Given that setup, this means I have fifteen weeks to cover roughly five hundred years of history.  Clearly some choices are going to have to be made.  I am not going to have enough classes to give to every subject the space that its partisans feel it deserves – hell, I don’t have enough classes to give to anything the space I think it deserves.  I could spend the entire fifteen weeks just on the 1790s, personally.  Thus: “survey class.”

But how do I make these choices?  How do I decide what to leave in and what to leave out?

One of the things you learn about teaching is that students need stories in order to remember what you say.  You have to construct narratives, tying the evidence together into a coherent structure that gives them something to hang it all from.  This, by definition, is limiting.  The world isn’t a story – or, rather, it is many stories, competing against one another for your attention.  So you have to choose one at a time, otherwise it’s just cacophony.  Different historians choose different stories.

I divide my class into three stories, the first of which – the relevant one here – is Colonization.*  It runs from the 1340s, at the onset of the Great Plague in Europe, to 1763.  The focus of this story is to explain how the Europeans who would set the political, economic, and cultural framework for what would become the United States managed to pull off that trick over a shade more than 400 years.  Not including the introductory class (“What Is History, Anyway?”) and the exam, I’ve got four weeks – 8 substantive class periods – to get through that material. 

No matter what I touch on, it’s going to get shortchanged.

I do spend about half a class on the Native American civilizations that were displaced when the Europeans arrived – just enough, really, to let the students know that a) there were a lot of people living here already when the Europeans stumbled into this place, b) those people had formed themselves into a bewildering variety of civilizations, many of which rivaled those of the colonizing Europeans for complexity and sophistication and some of which exceeded them, and c) those civilizations got the short end of the colonial stick.  I could spend the entire semester just on Native American civilizations and never scratch the surface, but my main focus in the class is on the United States – a successor nation to those Native American civilizations – so I end up giving most of my narrative space to that successor state rather than to those it displaced.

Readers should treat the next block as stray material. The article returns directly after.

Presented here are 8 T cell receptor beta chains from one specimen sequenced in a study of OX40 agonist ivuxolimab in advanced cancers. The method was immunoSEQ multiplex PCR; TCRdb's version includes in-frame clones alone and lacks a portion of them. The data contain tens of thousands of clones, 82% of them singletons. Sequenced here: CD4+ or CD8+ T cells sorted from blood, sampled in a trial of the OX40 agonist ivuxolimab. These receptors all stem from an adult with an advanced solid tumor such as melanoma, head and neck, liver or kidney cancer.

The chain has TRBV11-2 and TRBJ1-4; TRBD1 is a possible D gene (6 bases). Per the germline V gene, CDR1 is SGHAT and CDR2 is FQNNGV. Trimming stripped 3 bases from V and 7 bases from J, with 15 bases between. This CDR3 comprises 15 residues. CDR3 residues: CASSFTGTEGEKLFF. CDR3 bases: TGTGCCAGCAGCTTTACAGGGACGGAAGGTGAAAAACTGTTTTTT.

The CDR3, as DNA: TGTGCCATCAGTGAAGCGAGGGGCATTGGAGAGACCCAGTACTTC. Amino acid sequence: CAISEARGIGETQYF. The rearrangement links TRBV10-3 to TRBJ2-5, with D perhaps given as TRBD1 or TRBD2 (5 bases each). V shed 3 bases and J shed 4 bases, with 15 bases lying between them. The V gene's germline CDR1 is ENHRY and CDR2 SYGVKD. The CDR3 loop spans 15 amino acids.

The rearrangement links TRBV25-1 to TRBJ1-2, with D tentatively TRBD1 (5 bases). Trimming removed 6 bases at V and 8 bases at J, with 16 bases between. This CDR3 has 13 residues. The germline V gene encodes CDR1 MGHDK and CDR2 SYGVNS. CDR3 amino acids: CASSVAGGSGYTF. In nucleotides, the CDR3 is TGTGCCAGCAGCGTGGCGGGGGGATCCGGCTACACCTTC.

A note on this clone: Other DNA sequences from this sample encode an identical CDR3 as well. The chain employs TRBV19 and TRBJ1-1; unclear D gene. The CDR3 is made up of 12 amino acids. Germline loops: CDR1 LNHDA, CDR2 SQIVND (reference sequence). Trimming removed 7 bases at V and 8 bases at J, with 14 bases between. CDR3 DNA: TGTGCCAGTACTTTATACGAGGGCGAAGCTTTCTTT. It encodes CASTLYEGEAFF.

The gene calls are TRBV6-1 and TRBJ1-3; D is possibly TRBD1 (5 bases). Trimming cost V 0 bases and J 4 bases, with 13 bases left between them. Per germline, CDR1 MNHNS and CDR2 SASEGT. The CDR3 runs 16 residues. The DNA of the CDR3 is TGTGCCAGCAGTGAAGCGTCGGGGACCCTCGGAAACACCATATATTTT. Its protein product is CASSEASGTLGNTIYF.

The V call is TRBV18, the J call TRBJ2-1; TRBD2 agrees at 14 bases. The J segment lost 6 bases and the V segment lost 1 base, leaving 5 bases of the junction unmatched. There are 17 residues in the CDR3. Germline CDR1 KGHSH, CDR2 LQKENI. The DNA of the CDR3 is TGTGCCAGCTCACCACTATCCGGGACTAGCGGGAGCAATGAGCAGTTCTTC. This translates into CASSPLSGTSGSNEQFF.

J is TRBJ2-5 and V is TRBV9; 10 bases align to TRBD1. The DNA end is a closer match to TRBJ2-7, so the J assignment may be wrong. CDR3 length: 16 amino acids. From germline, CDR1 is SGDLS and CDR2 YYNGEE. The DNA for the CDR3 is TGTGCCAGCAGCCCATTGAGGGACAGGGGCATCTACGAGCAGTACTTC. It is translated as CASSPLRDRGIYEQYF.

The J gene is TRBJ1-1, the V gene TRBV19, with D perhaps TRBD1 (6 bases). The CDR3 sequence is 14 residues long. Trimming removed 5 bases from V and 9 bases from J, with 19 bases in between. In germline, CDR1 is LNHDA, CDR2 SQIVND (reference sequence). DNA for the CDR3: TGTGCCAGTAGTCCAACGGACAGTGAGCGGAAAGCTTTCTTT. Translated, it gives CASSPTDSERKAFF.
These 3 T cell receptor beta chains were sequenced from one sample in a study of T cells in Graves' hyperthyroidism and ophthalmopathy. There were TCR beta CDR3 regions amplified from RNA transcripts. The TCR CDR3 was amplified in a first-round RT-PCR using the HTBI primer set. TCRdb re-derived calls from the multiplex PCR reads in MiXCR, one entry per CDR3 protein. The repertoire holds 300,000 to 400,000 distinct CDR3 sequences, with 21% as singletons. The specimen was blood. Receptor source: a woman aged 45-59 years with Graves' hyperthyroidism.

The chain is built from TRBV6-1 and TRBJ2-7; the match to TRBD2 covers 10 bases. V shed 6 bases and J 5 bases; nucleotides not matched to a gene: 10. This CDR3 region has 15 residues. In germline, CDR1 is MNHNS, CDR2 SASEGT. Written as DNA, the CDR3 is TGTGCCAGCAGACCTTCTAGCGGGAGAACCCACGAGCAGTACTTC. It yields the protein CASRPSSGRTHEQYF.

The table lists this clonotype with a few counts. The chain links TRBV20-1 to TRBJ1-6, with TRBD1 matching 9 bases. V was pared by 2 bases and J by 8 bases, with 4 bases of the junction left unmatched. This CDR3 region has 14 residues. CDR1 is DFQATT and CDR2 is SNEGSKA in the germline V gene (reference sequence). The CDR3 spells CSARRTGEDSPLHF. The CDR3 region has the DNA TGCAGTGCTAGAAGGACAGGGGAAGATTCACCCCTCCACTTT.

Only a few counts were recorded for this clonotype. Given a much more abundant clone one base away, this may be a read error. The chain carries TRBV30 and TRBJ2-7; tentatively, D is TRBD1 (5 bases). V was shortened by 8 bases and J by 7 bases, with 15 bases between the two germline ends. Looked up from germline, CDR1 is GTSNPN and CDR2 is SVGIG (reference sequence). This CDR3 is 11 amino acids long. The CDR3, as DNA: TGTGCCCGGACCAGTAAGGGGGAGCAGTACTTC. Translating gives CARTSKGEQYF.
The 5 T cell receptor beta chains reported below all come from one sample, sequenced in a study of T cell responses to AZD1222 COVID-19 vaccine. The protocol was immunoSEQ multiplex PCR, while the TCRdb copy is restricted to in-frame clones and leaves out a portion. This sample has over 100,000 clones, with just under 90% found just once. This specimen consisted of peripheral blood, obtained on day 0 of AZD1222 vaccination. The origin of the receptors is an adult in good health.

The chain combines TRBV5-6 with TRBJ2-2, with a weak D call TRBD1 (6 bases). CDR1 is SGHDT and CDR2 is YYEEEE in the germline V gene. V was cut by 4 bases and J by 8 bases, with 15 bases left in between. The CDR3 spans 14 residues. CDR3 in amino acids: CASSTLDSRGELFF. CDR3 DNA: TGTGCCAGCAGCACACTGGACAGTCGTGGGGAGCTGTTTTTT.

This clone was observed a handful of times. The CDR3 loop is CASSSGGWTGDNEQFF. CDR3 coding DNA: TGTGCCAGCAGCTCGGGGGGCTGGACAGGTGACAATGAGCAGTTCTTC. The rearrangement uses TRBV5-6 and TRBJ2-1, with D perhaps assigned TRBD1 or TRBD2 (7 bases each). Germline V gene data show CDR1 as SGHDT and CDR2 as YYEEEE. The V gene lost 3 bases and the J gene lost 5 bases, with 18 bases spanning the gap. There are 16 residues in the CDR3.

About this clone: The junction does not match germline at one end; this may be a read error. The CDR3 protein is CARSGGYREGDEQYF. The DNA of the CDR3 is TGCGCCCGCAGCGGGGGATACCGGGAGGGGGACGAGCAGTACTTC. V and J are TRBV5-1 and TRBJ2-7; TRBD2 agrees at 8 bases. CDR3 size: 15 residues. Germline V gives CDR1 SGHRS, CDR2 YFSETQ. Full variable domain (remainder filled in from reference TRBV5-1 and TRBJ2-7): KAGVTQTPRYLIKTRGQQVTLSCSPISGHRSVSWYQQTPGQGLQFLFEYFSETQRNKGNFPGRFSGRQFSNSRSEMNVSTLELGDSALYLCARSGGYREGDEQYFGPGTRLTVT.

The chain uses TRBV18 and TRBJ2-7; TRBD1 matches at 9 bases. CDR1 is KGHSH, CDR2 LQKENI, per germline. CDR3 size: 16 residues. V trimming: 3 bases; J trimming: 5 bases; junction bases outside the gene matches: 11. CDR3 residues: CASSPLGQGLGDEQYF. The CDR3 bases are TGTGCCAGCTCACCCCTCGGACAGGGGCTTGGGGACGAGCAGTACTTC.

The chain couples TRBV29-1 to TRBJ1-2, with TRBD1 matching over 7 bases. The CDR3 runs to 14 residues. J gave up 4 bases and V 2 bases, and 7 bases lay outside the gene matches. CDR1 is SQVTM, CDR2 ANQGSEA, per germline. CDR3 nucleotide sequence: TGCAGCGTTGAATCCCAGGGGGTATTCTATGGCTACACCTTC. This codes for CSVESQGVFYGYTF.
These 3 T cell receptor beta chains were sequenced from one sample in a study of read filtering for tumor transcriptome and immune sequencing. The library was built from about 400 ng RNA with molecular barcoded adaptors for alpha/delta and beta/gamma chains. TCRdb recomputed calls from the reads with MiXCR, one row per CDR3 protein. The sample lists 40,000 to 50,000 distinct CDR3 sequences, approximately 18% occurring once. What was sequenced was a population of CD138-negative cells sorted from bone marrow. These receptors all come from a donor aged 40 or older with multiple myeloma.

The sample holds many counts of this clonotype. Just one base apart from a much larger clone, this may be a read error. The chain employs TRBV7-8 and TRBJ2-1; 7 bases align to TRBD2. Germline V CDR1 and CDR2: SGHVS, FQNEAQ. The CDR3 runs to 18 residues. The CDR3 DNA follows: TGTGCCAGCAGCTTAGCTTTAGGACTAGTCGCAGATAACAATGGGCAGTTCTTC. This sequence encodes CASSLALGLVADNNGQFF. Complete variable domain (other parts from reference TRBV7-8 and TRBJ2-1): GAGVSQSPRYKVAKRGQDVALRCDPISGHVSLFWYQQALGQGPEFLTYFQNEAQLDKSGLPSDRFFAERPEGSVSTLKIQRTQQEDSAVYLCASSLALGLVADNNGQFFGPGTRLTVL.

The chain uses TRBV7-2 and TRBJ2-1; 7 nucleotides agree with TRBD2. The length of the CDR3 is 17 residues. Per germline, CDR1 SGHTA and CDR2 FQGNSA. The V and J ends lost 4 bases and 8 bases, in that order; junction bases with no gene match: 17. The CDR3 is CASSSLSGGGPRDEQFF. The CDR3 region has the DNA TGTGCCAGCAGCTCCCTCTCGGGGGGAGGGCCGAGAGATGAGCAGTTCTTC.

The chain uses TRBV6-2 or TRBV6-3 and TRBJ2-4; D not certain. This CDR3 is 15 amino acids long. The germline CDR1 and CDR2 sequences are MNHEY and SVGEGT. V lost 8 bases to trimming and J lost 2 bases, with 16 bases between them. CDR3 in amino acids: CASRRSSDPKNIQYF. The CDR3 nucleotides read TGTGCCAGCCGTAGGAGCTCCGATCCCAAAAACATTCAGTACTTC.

There is a more historical reason for this as well, beyond the sheer nuts and bolts aspects of it, one that makes sense when you are teaching a class on US history in a way that wouldn’t make sense in a class on Mexican history.

Most of what is now the US was colonized by the English.  Not all of it – that’s another complication to the Colonization story that takes about half a class to work through – but in that territory the colonial foundations laid by other European nations were either overwhelmed or obliterated.  This is not to say that English culture was the only one in the mix going forward – the vast continuing influence of African culture contradicts that right off the bat, even if you don’t pay any attention to the French, Swedes, Dutch, Spanish, or other European powers – but the dominant note in that chorus is, eventually, English.

English imperial policy was to drive the Native American back.  Unlike the Spanish, whose imperial policy was to send over a ruling elite to govern the local population (a move copied by the English in India, ironically enough), English policy in America was to send over an entire colonial society and push the Native Americans westward, away from English settlements entirely.  In other words, the people who created what would become the political, economic, and cultural entity of the United States treated the Native Americans as outside Others – something to be interacted with at the borders rather than to incorporate within their own civilization or to embed themselves within.

In a survey class, given the narrative I have constructed for the first unit of the course, I choose to follow their lead.  The Native Americans become an outside power – much like Mexico, really – and while the United States interacts with those outside powers and conquers their lands (about a third of Mexico ends up annexed into the US in the 1840s), they are in this context all foreign powers.

Yes, I get the irony of that.

It’s a lot to think about, just looking at a map.


*Since someone is going to ask: